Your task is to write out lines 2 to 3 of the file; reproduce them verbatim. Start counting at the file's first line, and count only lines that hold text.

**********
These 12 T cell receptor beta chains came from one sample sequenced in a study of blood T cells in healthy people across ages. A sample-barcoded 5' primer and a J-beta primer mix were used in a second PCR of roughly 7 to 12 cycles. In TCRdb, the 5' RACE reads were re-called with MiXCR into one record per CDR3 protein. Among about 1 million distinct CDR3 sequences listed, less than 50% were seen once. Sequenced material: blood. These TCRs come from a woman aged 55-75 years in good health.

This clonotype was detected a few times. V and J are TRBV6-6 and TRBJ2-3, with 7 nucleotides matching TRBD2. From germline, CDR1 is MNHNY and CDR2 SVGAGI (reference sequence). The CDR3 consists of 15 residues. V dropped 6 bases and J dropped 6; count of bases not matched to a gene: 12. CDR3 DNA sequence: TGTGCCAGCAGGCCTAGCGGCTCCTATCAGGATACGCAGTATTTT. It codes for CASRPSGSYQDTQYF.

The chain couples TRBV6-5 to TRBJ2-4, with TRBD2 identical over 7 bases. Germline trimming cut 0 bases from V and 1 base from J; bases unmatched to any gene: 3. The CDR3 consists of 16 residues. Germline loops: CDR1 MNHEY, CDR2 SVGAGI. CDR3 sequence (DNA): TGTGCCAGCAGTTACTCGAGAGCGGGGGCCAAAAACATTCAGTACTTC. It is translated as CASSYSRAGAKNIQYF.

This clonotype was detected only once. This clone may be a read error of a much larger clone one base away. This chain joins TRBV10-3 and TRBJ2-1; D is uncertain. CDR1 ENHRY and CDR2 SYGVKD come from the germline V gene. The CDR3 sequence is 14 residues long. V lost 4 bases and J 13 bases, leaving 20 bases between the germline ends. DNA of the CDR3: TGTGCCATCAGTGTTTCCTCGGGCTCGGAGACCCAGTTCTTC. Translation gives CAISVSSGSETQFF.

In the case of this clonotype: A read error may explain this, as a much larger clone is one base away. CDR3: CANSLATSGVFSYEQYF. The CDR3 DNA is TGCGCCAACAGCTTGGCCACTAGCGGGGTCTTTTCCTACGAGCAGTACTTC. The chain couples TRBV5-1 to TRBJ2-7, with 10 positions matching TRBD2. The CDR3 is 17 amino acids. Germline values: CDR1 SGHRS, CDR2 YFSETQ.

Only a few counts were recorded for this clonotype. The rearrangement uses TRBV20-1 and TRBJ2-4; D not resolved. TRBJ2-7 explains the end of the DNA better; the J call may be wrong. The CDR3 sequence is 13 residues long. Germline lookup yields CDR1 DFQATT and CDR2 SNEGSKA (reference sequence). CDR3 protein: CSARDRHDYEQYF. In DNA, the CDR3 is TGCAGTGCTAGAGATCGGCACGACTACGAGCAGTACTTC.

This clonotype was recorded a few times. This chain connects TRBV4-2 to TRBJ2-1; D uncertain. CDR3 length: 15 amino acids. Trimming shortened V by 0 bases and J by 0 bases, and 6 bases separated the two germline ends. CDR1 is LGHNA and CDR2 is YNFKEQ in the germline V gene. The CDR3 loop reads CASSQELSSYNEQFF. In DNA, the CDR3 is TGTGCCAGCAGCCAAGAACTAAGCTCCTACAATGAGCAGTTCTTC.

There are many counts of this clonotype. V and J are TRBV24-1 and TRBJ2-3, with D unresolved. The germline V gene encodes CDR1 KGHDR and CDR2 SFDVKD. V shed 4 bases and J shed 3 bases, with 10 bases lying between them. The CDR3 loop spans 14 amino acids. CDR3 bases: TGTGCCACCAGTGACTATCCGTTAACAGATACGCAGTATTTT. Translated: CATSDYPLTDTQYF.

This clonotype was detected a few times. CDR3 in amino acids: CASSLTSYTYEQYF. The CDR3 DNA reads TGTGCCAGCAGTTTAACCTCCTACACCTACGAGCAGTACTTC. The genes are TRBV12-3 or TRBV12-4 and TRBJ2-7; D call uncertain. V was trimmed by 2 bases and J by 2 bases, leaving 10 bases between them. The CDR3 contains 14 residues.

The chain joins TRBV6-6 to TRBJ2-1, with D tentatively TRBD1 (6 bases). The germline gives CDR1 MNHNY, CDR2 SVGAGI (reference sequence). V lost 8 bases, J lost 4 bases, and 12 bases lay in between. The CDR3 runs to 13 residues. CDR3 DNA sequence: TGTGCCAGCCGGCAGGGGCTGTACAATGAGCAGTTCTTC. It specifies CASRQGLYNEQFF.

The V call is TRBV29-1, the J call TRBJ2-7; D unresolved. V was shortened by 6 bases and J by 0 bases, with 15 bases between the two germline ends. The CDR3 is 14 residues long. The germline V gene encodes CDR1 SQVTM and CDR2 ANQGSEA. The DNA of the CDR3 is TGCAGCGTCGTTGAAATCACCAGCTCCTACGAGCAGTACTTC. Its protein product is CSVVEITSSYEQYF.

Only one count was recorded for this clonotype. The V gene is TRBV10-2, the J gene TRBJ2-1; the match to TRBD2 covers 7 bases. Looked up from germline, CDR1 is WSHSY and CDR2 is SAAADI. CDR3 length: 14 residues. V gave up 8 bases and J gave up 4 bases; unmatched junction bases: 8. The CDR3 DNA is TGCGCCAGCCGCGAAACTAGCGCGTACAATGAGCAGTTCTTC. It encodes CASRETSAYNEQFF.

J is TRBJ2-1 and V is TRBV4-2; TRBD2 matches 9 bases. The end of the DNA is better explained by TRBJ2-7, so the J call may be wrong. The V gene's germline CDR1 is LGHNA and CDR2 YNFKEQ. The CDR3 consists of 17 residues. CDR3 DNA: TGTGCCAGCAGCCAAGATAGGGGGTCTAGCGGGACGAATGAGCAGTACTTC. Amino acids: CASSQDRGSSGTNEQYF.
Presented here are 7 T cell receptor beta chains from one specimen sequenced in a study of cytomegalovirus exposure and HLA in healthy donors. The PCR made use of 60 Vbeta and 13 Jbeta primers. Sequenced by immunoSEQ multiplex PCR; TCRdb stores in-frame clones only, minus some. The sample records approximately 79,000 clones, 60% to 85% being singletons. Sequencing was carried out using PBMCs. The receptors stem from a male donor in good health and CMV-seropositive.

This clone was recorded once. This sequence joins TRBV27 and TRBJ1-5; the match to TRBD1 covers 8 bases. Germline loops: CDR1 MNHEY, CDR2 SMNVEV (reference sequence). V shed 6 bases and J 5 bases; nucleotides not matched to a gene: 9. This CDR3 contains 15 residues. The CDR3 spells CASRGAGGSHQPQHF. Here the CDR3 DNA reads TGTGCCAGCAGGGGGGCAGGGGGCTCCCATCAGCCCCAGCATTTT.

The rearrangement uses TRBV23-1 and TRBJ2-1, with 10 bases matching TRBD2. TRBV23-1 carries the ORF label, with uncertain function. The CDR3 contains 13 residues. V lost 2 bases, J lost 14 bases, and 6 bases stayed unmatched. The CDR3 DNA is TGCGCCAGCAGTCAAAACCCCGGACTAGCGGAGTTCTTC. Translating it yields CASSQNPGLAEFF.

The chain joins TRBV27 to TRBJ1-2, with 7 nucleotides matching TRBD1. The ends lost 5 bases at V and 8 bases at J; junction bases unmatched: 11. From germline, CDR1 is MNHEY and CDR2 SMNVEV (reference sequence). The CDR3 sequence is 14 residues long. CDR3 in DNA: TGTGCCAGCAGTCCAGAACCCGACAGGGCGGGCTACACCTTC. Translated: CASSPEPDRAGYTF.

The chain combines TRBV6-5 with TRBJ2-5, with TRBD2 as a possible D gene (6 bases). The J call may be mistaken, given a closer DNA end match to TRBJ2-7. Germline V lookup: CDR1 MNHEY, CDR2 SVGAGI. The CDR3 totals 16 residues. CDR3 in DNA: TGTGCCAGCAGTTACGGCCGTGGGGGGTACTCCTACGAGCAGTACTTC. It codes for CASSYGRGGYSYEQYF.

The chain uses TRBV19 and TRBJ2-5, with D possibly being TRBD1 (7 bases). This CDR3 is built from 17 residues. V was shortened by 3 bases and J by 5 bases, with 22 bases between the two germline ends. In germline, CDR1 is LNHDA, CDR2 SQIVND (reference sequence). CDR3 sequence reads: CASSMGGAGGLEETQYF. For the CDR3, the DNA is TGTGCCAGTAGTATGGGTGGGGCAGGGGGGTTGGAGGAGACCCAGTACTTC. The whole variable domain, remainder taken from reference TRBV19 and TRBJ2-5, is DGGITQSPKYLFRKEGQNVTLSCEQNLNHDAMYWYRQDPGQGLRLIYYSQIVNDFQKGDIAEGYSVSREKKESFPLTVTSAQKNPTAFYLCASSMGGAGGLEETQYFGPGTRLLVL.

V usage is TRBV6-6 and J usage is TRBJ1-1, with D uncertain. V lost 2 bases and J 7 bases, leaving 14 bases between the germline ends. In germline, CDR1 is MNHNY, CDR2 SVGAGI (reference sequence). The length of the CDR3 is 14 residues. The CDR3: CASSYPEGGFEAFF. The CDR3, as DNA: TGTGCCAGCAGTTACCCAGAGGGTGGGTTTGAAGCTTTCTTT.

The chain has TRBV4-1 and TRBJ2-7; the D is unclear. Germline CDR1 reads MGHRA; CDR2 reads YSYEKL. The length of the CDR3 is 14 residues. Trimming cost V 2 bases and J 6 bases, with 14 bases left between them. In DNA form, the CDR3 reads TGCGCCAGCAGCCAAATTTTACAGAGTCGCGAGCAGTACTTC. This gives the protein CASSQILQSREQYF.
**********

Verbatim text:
This clonotype was detected a few times. V and J are TRBV6-6 and TRBJ2-3, with 7 nucleotides matching TRBD2. From germline, CDR1 is MNHNY and CDR2 SVGAGI (reference sequence). The CDR3 consists of 15 residues. V dropped 6 bases and J dropped 6; count of bases not matched to a gene: 12. CDR3 DNA sequence: TGTGCCAGCAGGCCTAGCGGCTCCTATCAGGATACGCAGTATTTT. It codes for CASRPSGSYQDTQYF.

The chain couples TRBV6-5 to TRBJ2-4, with TRBD2 identical over 7 bases. Germline trimming cut 0 bases from V and 1 base from J; bases unmatched to any gene: 3. The CDR3 consists of 16 residues. Germline loops: CDR1 MNHEY, CDR2 SVGAGI. CDR3 sequence (DNA): TGTGCCAGCAGTTACTCGAGAGCGGGGGCCAAAAACATTCAGTACTTC. It is translated as CASSYSRAGAKNIQYF.